Extreme Makeover: SBC Edition [pretty outcome not guaranteed]
The “progress report” released Feb. 22 by Southern Baptist Convention’s Great Commission Resurgence Task Force is “strategically naive and historically ignorant,” a denominational expert says.
George Bullard, strategic coordinator for The Columbia Partnership consulting group, made the comment on Twitter just after the report was released. Bullard, who retired as associate executive director of the Baptist State Convention of North Carolina and also served on the staff at the South Carolina convention, made more than a dozen observations about the report on his Facebook fan page.
In a video presentation that’s as much sermon as report, task force chairman Ronnie Floyd went over the document’s six components, including a new vision statement supported by eight core values. (A downloadable pdf file of the report is available here.)
In his observations on Facebook, Bullard commends parts of the report, but questions other portions. He supports the call to reach cities, but doubts that it can happen with the national strategy dictated by the report.
Bullard agrees with the emphasis on church planting, but says the committee’s call for “implementing a direct strategy” for planting churches in North America shows that it does not understand denominationalism.
When asked, via a comment on Facebook, to explain the comment Bullard said he believes “the committee does not understand what makes a complex denominational system work with effectiveness.” Committee members “show a narrow understanding of the role of state conventions and associations,” he said. Also:
They are right about the focus on congregations and urging them to be missional. They are wrong about what type of denominational structures will best empower and support them.
They are right about the primacy of church planting, but not about doing so from a national and direct strategy. Passion is essential for great church planting, and you cannot push that from a national perspective. It must be grassroots.
They do not understand that national strategies must be frameworks that focus around principles, and that the best specific strategies of locally-owned, custom-made, and open-ended.
In one of his Facebook postings, Bullard said that regarding the report’s call to work with other Christ-followers, the SBC has traditionally wanted to “go it alone.”
“Working with other Baptists in North America has even been a challenge; even though some are more conservative and evangelistic than SBC,” he said.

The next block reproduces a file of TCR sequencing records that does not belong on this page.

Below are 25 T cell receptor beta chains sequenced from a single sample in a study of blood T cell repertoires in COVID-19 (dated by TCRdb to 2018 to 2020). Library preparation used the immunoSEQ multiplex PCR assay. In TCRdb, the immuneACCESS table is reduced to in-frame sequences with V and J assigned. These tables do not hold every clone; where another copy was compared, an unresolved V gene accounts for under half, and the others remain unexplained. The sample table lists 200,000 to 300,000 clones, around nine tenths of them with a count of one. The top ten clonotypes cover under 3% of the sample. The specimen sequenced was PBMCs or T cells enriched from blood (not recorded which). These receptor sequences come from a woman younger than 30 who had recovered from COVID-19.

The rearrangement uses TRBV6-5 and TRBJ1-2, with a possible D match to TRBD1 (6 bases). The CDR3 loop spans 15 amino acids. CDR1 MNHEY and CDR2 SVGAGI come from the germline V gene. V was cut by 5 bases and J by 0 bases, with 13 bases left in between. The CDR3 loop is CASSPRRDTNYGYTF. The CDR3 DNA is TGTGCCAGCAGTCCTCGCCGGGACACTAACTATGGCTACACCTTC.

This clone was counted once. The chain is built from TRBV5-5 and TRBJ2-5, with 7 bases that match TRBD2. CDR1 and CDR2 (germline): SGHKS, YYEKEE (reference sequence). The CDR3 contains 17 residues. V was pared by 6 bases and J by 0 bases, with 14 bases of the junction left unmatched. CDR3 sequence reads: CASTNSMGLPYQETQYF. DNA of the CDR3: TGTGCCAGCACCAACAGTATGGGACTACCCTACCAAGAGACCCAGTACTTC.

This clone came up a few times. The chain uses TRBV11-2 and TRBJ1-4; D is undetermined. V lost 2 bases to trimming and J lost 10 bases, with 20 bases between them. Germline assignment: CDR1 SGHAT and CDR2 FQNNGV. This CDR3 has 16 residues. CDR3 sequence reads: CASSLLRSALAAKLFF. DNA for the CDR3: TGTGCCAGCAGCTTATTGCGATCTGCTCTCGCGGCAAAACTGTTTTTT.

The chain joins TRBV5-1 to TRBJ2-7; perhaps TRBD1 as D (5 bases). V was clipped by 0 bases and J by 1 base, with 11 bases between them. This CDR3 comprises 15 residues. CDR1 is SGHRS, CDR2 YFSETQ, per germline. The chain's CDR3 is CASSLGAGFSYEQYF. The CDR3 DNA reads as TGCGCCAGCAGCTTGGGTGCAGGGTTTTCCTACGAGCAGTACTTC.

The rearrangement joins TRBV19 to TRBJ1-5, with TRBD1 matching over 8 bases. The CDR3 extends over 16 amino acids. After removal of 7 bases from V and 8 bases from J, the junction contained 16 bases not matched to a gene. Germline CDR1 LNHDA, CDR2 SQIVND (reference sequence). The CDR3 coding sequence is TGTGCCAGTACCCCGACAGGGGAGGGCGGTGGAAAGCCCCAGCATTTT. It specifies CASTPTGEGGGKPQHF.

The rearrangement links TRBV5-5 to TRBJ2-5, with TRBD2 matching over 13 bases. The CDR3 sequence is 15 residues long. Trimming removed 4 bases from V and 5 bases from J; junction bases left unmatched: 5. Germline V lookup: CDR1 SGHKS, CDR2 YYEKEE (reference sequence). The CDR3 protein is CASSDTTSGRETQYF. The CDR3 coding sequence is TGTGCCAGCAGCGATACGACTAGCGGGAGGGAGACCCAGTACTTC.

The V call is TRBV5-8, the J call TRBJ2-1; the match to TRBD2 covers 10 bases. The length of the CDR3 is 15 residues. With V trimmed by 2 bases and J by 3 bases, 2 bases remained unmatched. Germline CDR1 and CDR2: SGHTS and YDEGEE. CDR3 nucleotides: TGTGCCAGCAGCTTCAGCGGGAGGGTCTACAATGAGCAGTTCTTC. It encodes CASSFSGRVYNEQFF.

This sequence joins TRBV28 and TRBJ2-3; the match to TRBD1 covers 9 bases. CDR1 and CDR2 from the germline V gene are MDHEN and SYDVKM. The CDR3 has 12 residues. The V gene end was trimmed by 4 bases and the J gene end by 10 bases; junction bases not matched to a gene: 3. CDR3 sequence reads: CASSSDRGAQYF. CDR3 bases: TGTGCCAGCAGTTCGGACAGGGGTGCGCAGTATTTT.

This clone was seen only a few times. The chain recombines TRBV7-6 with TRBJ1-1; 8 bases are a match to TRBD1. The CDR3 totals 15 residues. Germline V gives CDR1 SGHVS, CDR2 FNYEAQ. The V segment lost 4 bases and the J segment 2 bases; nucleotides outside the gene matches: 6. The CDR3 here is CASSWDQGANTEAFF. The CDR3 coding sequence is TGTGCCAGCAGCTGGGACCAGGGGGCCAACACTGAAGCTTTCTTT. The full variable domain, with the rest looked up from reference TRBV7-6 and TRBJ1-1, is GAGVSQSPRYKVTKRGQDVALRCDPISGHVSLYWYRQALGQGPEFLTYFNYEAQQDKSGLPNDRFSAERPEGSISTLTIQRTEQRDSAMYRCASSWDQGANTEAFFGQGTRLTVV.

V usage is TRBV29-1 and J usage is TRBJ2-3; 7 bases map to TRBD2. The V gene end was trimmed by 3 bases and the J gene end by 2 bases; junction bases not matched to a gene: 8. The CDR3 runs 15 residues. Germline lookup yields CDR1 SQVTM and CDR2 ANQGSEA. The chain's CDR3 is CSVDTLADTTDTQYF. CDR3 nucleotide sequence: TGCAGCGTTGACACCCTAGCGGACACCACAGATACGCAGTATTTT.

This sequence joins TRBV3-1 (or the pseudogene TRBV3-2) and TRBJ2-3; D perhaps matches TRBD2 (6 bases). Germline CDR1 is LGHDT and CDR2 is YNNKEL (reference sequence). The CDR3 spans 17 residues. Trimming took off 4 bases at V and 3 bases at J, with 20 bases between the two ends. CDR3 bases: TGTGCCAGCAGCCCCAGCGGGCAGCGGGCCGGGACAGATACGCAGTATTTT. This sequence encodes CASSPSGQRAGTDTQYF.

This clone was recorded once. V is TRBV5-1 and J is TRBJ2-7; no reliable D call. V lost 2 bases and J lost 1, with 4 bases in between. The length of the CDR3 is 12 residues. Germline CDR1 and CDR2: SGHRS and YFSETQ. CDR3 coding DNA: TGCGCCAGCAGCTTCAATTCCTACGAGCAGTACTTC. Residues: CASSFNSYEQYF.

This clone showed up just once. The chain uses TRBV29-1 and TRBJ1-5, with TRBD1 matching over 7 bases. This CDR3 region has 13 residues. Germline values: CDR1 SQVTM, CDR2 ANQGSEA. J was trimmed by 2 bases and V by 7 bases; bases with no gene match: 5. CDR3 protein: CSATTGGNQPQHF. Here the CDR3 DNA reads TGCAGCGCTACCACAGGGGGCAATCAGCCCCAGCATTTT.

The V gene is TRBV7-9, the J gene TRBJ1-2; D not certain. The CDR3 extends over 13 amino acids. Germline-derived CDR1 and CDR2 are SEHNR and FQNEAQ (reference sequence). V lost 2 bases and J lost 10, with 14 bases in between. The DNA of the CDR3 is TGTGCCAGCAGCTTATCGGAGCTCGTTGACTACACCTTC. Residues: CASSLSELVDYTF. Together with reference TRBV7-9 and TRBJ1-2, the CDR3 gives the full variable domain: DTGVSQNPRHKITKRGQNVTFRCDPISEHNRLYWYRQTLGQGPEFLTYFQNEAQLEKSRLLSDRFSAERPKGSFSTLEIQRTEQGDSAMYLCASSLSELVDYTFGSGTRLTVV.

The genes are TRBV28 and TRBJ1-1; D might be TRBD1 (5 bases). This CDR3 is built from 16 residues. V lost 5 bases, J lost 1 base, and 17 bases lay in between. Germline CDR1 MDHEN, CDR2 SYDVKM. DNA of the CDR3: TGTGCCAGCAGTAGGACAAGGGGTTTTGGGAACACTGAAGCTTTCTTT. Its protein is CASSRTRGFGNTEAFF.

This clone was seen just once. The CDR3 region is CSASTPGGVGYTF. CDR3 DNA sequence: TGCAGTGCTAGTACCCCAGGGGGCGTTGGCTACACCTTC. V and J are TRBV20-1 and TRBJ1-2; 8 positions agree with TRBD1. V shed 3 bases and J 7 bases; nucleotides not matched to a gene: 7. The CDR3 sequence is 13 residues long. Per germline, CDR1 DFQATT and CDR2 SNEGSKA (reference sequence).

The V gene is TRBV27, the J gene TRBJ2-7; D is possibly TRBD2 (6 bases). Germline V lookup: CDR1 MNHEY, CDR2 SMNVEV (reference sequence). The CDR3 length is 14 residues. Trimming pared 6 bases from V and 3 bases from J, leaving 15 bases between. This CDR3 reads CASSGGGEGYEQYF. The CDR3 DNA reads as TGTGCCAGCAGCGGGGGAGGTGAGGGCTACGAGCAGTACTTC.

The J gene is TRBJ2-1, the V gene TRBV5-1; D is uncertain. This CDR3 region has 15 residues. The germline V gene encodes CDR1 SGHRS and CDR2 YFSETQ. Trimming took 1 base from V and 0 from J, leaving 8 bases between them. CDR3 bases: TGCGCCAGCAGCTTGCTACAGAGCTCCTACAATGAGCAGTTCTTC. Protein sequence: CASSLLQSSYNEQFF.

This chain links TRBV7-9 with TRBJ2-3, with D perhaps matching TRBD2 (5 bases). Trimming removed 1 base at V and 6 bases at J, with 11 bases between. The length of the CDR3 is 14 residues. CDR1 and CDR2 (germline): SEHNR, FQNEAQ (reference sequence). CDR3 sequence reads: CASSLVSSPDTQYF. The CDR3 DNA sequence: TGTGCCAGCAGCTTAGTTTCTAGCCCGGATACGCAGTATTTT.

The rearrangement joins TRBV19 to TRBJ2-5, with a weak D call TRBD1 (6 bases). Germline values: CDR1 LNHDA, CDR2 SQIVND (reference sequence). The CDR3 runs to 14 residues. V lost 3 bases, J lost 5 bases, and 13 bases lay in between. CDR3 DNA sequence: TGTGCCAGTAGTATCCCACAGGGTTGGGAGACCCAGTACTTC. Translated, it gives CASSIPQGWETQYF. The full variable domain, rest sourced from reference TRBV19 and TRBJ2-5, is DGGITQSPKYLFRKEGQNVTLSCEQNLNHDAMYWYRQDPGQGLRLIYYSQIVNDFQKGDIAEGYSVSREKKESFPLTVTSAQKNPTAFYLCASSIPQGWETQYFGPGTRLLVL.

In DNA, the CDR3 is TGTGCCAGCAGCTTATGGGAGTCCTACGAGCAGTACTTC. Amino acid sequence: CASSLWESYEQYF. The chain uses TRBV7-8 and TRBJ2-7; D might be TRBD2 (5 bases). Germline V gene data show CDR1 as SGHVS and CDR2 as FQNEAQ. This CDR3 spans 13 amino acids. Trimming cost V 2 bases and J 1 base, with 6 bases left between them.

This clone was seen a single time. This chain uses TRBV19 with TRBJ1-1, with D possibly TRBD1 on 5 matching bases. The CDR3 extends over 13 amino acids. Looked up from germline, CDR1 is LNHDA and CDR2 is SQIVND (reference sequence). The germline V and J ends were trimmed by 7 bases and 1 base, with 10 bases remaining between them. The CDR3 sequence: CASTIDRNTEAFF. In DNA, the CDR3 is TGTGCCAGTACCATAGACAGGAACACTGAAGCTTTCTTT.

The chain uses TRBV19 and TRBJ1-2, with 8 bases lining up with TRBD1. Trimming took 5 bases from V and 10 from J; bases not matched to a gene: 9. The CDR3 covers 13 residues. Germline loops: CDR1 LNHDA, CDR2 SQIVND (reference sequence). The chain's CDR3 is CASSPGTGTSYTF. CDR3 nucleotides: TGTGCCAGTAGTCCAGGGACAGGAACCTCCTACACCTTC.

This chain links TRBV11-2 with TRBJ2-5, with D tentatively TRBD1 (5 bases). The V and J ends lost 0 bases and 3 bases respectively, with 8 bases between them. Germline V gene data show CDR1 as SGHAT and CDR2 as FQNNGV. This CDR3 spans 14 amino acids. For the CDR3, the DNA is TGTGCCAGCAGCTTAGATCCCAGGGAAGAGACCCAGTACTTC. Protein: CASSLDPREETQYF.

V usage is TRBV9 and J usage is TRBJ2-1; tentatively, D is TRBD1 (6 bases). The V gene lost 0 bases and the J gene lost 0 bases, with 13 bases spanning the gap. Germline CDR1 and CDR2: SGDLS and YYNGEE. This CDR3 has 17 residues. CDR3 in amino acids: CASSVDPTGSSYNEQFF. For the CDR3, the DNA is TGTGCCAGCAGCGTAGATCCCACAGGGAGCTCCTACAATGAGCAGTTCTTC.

Tony Cartledge, a contributing editor for Baptists Today, posted on his blog that he found the frequent mention of “missional” in the report interesting since that term has been used by the Cooperative Baptist Fellowship for years. He notes that while CBF uses the term more as a “holistic call for churches to live and minister to all as Jesus did,” the GCR task force defines it as merely evangelism.
“Whether you define “missional” in terms of holistic ministry or propositional evangelism, it’s easier said than done, and certainly can’t be implemented by decree,” Cartledge said.
Cartledge points out potential areas for disagreement in several parts of the report. He notes that the report says “envy, strife and division” need to become unacceptable in the SBC.
“Given the major structural shifts, blurring boundaries, and financial redirection called for in the task force’s preachy-toned report, the outcome is likely to be more strife and division in the SBC, not less,” he said.
Wade Burleson, an Oklahoma pastor and prominent Baptist blogger, talked about the report in light of an International Indian Conference in 1843 that led to lasting peace among warring tribes.
“One of these days, hopefully soon, there should be a similar conference among Southern Baptists,” he said.
Burleson commended the GCR Task Force for trying to accomplish the difficult task of finding common agreement among Southern Baptists.
“But as long as some groups see other groups as the enemy (and want them gone from the SBC), it will be difficult to focus on the Great Commission,” he said.
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